ILLUSIONS IN SUNLIGHT

ILLUSIONS IN SUNLIGHT

All one has to do is peruse a photo gallery or examine vacation photos to realize that humans love spectacular sunrises and sunsets. The colorful dynamics we see as the earth rotates from sunrise to sunset is the subtle conversion, through reflection and refraction, of white light into its associated colors.  At the height of the day, the cool colors, blue, indigo and violet saturate the heavens.  These give way to the warmer reds, oranges and yellows as the sun recedes or approaches the horizon.  If meteorological conditions are proper, the color green flashes across the sky.  This spectacular moment is called the “green flash” and is best seen by looking west across an open oceanic vista.

Perhaps a glimpse of the “green flash” is what attracts the worshipers to Mallory Pier in Key West at sunset.

But sunrises and sunsets are not the only illusions created by the bend or splitting of sunlight.  Once in Belize, while collecting in a lagoon behind the coral reef, I looked up and saw an angry squall bearing down on me.  Ominous, turbulent clouds were rapidly cloaking the sunshine in a black wall of rain.  I needed to seek shelter.  Any moment my near naked body would feel the sting of marble-sized raindrops and the chilling blasts of fierce winds.  But being hundreds of yards away from any proper cover, I sat down on a sandy bar and allowed the warm ocean water to covered my body.  Only my head protruded above the surface.   A dive mask covered my face and I held the swim fins over my head.

The deluge arrived with a rush and roar, and waves roiled around me.  But as quickly as the angry tumult appeared, it passed.  Thought raindrops continued to fall, a brilliant rainbow arched over my head.  Where the colored array met the ocean, shining disks bounced from the surface of the water like gold doubloons.  Were the riches of the rainbow overflowing their pot a few hundred meters from where I sat?  Perhaps on the sea, this imaginary myth has some truth.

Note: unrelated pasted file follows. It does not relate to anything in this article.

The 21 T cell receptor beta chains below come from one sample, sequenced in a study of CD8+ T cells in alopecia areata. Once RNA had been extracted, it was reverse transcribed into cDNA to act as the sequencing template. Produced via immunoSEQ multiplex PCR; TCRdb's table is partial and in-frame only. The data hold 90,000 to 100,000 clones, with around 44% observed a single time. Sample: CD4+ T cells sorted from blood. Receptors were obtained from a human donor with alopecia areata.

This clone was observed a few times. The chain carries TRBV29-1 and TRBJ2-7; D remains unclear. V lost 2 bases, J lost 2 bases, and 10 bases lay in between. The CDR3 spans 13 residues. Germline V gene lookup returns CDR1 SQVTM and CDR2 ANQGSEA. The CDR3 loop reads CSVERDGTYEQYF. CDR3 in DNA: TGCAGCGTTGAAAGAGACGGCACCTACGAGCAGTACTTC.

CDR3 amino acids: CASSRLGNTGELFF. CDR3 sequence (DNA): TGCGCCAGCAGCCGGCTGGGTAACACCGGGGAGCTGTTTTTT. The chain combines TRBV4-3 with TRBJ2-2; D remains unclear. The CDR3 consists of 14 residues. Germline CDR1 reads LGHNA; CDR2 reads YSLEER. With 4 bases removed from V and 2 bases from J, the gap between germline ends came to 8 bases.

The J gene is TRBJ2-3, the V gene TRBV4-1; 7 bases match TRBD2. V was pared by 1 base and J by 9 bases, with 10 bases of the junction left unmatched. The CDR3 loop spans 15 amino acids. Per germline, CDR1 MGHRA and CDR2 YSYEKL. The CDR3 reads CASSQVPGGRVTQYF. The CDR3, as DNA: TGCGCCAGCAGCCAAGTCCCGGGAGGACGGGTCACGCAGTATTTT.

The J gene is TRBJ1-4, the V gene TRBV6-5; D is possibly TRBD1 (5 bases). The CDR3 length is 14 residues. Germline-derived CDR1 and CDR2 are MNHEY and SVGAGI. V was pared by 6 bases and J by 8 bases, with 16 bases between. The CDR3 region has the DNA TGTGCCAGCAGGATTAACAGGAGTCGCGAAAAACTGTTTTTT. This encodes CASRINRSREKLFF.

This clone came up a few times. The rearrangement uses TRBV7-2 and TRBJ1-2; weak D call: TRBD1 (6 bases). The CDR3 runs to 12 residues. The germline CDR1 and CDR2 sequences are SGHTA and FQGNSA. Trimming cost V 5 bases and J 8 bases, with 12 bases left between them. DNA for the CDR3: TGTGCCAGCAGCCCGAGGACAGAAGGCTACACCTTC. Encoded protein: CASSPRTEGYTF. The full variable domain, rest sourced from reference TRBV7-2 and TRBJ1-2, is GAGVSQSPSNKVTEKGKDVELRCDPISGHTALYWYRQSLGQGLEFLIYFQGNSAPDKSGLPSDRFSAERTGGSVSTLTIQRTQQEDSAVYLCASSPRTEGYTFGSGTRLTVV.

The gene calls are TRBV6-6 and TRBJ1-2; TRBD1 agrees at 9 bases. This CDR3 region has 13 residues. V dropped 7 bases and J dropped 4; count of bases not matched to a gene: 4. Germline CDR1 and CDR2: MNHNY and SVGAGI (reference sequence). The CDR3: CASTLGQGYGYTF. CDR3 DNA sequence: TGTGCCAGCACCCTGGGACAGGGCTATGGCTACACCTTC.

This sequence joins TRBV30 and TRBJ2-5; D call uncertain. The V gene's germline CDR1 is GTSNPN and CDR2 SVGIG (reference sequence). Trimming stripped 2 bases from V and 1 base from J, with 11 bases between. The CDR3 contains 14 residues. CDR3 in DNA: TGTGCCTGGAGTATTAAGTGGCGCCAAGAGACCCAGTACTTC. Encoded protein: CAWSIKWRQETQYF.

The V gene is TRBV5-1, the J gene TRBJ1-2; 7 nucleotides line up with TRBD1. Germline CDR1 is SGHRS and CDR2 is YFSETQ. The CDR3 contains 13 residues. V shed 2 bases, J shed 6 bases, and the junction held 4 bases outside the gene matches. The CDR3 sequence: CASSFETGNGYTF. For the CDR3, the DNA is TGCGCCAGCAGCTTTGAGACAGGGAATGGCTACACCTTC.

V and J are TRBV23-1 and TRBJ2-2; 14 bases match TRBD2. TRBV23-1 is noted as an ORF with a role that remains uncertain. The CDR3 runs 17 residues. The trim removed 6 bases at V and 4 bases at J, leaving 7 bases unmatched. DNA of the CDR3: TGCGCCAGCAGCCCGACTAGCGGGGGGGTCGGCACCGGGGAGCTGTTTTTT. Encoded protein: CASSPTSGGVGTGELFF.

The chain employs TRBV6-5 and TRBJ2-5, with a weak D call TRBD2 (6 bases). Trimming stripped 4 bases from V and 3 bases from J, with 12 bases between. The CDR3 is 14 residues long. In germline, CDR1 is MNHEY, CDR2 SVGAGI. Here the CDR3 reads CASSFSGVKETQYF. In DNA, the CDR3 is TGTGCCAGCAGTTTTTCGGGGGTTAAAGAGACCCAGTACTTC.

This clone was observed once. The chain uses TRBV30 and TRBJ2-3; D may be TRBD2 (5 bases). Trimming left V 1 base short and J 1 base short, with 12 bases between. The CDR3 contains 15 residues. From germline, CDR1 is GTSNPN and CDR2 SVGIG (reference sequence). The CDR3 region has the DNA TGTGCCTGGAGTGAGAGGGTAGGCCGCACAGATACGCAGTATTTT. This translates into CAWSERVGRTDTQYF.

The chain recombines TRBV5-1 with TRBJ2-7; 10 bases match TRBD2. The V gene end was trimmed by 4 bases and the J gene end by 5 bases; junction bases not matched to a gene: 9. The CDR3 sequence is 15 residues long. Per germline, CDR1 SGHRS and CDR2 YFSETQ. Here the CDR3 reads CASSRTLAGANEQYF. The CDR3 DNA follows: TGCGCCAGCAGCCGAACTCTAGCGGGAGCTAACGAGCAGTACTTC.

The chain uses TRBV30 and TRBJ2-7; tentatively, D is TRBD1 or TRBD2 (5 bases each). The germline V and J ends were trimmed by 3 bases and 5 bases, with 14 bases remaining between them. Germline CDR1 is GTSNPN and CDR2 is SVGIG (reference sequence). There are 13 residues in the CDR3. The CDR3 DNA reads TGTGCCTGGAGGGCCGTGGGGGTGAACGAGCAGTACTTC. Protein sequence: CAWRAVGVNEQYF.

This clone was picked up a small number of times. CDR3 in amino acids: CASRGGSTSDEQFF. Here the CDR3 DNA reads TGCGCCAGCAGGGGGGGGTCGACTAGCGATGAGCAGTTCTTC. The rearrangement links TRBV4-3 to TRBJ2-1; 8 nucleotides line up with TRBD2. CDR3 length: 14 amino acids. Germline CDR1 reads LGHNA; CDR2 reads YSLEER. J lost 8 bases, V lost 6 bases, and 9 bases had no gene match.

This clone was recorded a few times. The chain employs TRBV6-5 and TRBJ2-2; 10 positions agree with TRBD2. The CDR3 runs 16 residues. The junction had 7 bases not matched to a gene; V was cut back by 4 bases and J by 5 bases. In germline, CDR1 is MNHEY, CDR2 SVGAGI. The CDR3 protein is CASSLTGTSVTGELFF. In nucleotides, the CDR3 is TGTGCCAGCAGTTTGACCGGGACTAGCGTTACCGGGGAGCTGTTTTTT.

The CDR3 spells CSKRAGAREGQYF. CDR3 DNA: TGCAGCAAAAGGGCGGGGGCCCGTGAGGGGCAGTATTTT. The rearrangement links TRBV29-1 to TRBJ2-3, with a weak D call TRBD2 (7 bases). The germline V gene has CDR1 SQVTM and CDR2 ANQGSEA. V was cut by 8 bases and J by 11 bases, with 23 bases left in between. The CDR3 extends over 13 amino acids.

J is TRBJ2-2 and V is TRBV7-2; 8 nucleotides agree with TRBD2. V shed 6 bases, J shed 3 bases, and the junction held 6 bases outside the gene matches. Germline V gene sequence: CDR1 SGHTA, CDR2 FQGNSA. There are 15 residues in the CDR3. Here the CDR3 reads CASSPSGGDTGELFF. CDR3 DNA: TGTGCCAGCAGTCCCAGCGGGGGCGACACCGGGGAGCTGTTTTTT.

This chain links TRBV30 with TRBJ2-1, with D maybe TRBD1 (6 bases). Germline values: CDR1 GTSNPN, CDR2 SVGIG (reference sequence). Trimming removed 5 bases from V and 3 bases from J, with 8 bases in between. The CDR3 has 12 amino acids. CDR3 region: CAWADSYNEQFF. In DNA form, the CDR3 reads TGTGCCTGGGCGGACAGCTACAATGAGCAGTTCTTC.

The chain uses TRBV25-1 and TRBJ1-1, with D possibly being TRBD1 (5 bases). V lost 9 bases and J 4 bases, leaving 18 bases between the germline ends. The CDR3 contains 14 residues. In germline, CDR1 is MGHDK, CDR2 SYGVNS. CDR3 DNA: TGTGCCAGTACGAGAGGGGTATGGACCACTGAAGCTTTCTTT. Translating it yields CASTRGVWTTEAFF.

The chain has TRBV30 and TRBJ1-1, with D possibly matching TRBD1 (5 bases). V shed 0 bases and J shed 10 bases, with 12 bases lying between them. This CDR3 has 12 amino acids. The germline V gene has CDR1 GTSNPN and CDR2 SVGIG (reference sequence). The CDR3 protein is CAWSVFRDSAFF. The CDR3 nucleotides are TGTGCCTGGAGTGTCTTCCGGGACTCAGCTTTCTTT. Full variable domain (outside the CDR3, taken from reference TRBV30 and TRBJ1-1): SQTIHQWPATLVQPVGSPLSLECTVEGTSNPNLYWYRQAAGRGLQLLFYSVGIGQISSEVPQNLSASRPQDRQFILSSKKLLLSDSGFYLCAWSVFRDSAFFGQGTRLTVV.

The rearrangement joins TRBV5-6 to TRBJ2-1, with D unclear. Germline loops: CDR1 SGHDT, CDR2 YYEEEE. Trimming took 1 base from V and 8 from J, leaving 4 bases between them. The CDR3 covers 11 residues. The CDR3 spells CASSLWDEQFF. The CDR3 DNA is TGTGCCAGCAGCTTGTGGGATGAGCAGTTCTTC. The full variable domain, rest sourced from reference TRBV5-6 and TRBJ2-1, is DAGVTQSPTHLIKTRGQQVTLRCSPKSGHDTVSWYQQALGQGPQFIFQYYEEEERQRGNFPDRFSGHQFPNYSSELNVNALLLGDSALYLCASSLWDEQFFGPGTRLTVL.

Another time, while sailing in the Bahamas, some turbulent, steel gray cumulus clouds boiled from the horizon and preempted the noonday sun.  As this ferment grew, the margins of the vaporous pinnacles became emphasized in an eruption of brilliant white light; so bright was the light that I had to look away.  Was the Almighty and a host of glowing angels about to appear and point a direction to safe harbor?  Of course not, instead all hell broke loose and the jagged, blazing aura gave way to hurricane force winds and great bolts of lightning.  I quickly released the mainsail and steered toward the throne of God.  For several moments, which felt like hours, the boat heaved and pitched between the pillars of Hades.  When the waterspouts passed the sea calmed and the atmosphere appeared like a charcoal mirror.  Its essence surrounded the boat, which drifted toward a glowing miasma, the indistinguishable nexus between sea and sky.  Had I sail into purgatory?

Auroral displays can be fanciful and spectacular.  I often pondered these mystical illusions.  They brighten the mundane events of my day.

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